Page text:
Jamaica Gleaner / Minority shareholders in Scotia Group Jamaica (SGJ) can expect to receive flat dividends year on year, according to its Canadian parent annual report released last week.
It comes as Scotia Canada indirectly increased its stake in the local subsidiary operations during the financial year.
The Canadian parent indicated that dividends related to non-controlling interest remained stable at CA$17 million (J$1.7 billion) up to October 2017, its year end. Minority shareholders hold 28.2 per cent of SGJ valued at CA$300 million as at October 2017 versus US$311 million a year earlier. The report’s management discussion did not additionally single out Jamaica for mention.
In June, Scotia Canada made an offer of $38 per share for all minority shareholdings in Scotia Investments, a subsidiary of Scotia Group Jamaica. It was done as a means of taking Scotia Investments private.
The annual report, however, did speak to the challenges faced by a number of Caribbean islands with regard to hurricanes Irma and Maria, which affected some of the region’s territories in September and October. The impact of the hurricanes in the fourth quarter was, however, mostly offset by a gain on sale of a retail loan portfolio in the Caribbean region, stated Scotia.
The bank did not disclose the nature of that sale nor the territory. Asked whether that sale of retail loans related to Lasco Financial’s acquisition of Scotia’s micro-loans division in Jamaica, Hope McMillan, public and corporate affairs manager at Scotia Group Jamaica, said “the retail portfolio mentioned is, in fact, a reference to another regional transaction, not to the CrediScotia deal.”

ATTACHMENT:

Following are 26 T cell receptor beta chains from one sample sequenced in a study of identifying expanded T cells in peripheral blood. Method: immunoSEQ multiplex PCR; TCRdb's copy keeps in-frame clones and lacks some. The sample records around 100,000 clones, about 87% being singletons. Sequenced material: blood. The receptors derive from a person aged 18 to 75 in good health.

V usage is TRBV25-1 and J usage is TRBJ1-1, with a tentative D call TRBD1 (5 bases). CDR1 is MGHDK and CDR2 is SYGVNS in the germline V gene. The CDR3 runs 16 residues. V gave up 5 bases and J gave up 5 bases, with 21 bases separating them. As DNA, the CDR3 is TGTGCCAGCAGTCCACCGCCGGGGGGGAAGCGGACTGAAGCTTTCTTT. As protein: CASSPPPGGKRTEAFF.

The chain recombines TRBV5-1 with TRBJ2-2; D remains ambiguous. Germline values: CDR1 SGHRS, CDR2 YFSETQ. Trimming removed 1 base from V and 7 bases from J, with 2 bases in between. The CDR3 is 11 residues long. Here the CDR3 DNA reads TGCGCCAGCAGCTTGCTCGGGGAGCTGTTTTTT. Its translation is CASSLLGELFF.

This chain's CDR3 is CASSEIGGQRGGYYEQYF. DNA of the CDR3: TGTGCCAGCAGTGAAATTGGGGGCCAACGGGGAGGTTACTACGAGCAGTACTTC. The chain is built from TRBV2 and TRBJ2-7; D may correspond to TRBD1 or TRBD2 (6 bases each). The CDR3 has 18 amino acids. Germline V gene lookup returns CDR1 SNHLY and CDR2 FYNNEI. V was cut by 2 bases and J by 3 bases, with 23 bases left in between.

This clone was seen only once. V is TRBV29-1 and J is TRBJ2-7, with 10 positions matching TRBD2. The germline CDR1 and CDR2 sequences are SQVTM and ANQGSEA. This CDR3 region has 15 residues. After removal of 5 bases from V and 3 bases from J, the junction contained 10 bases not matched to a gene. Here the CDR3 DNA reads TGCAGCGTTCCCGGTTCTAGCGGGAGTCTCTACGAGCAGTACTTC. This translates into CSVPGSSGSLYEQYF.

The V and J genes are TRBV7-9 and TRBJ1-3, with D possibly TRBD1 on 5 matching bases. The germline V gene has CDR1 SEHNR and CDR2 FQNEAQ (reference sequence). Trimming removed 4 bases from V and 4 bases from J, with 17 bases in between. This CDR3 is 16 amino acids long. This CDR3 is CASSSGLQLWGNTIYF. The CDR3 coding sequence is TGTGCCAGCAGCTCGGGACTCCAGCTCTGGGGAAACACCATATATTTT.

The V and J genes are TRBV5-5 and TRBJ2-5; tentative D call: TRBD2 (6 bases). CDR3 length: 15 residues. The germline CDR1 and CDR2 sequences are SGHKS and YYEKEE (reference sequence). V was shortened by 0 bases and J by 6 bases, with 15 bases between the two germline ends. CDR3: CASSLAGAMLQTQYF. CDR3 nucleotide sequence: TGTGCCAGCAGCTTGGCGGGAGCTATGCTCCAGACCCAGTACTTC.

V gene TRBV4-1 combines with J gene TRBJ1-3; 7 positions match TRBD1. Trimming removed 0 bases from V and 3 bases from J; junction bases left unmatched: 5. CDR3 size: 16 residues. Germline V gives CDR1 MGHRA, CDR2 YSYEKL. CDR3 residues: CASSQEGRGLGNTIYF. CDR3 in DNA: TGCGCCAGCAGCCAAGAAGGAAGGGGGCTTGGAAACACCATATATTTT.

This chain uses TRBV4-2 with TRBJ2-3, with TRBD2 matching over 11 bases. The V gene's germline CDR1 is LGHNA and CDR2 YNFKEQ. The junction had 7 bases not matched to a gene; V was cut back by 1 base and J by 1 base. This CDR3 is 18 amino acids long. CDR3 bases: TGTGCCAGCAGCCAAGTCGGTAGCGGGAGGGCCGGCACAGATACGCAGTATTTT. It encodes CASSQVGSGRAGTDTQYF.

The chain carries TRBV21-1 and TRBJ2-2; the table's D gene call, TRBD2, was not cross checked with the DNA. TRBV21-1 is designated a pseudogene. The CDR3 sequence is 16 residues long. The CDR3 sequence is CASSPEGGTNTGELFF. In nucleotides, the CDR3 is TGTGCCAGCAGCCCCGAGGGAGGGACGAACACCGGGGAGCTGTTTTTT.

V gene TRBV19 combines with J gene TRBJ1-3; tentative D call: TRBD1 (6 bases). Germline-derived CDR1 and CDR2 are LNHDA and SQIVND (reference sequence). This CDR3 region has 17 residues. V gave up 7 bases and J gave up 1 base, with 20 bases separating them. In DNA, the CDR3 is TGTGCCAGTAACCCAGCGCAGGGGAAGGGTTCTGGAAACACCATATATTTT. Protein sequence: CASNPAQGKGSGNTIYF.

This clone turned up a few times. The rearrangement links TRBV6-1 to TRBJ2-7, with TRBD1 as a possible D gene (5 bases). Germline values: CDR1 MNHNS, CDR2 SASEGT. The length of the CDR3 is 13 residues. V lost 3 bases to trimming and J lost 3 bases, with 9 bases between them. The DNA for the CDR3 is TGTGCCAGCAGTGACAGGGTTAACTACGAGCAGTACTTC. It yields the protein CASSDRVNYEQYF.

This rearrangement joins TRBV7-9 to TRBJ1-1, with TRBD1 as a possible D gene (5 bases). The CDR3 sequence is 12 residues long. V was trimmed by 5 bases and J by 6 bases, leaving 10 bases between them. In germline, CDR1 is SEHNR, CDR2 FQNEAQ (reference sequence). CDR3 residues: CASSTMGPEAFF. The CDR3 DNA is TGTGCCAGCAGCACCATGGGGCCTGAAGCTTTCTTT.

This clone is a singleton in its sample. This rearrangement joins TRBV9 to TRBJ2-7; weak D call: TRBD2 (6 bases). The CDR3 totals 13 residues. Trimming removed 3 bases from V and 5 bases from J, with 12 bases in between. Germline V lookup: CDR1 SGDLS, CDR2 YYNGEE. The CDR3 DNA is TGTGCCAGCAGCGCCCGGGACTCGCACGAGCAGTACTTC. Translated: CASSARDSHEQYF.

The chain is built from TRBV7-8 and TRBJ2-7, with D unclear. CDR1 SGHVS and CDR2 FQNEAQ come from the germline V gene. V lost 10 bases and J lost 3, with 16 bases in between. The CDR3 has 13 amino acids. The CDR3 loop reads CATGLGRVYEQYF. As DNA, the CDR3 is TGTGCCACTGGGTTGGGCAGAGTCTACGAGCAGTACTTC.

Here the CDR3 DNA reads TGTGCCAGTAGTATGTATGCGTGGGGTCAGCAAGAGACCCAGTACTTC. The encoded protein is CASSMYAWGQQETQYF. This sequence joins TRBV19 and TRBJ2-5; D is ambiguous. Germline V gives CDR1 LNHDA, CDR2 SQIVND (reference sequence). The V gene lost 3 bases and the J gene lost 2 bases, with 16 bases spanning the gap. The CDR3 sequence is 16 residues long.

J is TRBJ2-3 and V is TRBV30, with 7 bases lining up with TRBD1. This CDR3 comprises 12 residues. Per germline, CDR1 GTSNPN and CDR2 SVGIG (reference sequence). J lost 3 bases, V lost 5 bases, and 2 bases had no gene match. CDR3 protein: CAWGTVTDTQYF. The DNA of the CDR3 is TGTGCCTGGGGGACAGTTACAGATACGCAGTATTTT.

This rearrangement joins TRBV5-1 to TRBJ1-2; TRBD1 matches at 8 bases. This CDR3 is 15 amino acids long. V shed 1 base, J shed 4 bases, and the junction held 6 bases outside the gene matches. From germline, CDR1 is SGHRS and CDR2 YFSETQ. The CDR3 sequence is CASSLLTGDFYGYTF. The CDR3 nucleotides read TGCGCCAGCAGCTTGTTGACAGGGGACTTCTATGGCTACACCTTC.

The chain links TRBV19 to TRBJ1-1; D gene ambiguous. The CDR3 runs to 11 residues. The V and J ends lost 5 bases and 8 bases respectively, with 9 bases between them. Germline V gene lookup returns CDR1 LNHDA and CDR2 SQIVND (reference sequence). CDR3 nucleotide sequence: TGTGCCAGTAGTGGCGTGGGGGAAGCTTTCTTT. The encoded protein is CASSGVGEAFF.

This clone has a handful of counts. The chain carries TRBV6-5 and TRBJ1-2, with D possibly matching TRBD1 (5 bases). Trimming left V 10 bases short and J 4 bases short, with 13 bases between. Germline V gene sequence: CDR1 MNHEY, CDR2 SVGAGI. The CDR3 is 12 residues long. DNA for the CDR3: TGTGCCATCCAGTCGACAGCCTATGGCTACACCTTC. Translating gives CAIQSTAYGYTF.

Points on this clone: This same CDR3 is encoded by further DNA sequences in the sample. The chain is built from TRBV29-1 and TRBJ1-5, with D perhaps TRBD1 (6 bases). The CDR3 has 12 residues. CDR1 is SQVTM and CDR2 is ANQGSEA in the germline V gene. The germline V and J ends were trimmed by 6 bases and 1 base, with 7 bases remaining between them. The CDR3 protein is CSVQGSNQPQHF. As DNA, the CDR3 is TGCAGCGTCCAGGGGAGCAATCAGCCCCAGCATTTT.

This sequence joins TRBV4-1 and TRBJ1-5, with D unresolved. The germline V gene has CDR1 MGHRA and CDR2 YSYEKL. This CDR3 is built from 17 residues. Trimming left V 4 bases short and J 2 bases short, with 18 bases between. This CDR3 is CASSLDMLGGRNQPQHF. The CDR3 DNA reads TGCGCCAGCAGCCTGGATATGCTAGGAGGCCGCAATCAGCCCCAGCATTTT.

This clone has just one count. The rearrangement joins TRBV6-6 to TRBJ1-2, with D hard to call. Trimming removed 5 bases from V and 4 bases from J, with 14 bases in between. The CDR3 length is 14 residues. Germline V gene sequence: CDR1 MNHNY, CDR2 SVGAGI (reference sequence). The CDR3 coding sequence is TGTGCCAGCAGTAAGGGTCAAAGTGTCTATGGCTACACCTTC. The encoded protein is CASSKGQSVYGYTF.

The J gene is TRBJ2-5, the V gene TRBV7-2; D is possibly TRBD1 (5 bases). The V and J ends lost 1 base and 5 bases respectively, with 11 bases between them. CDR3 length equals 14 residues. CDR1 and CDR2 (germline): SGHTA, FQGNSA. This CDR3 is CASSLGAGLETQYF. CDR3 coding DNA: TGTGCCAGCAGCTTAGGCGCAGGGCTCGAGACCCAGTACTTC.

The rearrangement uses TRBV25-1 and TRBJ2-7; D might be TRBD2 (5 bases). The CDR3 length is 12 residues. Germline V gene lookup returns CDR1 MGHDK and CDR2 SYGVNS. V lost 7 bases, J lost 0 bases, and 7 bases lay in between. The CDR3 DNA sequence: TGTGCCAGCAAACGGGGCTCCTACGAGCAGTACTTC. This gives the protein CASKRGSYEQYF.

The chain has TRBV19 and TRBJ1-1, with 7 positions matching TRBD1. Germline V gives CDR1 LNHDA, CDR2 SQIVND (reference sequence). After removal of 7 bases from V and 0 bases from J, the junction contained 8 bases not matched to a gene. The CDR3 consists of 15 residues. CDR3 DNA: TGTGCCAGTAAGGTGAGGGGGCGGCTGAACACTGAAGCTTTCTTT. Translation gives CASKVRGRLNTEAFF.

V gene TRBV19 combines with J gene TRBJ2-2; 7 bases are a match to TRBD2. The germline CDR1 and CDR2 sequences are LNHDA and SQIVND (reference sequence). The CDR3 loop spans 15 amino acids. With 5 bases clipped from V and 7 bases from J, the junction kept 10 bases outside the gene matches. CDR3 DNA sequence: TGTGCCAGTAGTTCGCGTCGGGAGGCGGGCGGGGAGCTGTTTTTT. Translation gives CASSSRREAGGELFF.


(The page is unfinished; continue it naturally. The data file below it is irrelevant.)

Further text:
Brian Porter, president and chief executive officer, in his address to shareholders last week at an investors forum said “we are very pleased with the bank’s results in 2017. Our team of 89,000 Scotiabankers have performed well to deliver these results, notwithstanding several catastrophic events that took place across our footprint.”
In the Caribbean and Central America, provisions for impaired loans totaled CA$215 million versus CA$250 million a year earlier. The annual report, however, did not disclose the level of impaired loans for the region.
“An increase in the allowance for exposures related to recent hurricanes in the Caribbean was primarily offset by a reduction in the amount held against energy exposures,” according to the financial report.
Concurrently, the Canadian bank stated that the Caribbean and Central America made total revenues of CA$3.03 billion, up two per cent, and net interest income increased by $20 million or one per cent. The bank is now celebrating its 185th year, which makes it older than independent Canada.
Overall, Scotiabank reported net income of $8.24 billion in 2017, compared with $7.37 billion in 2016. Diluted earnings per share (EPS) were $6.49, a 12 per cent increase from last year. Adjusting for the 2016 restructuring charge of $278 million after tax ($378 million pre-tax), net income and EPS grew 8.0 per cent.
“During 2017, we delivered strong results in all three of our businesses,” Porter said in a release. “As well, the bank is making good progress on its digital strategy, with our digital factory network fully operational across our five key markets of Canada, Mexico, Peru, Chile and Colombia to collaborate, innovate and strengthen our customer experience and efficiency levels,” he said.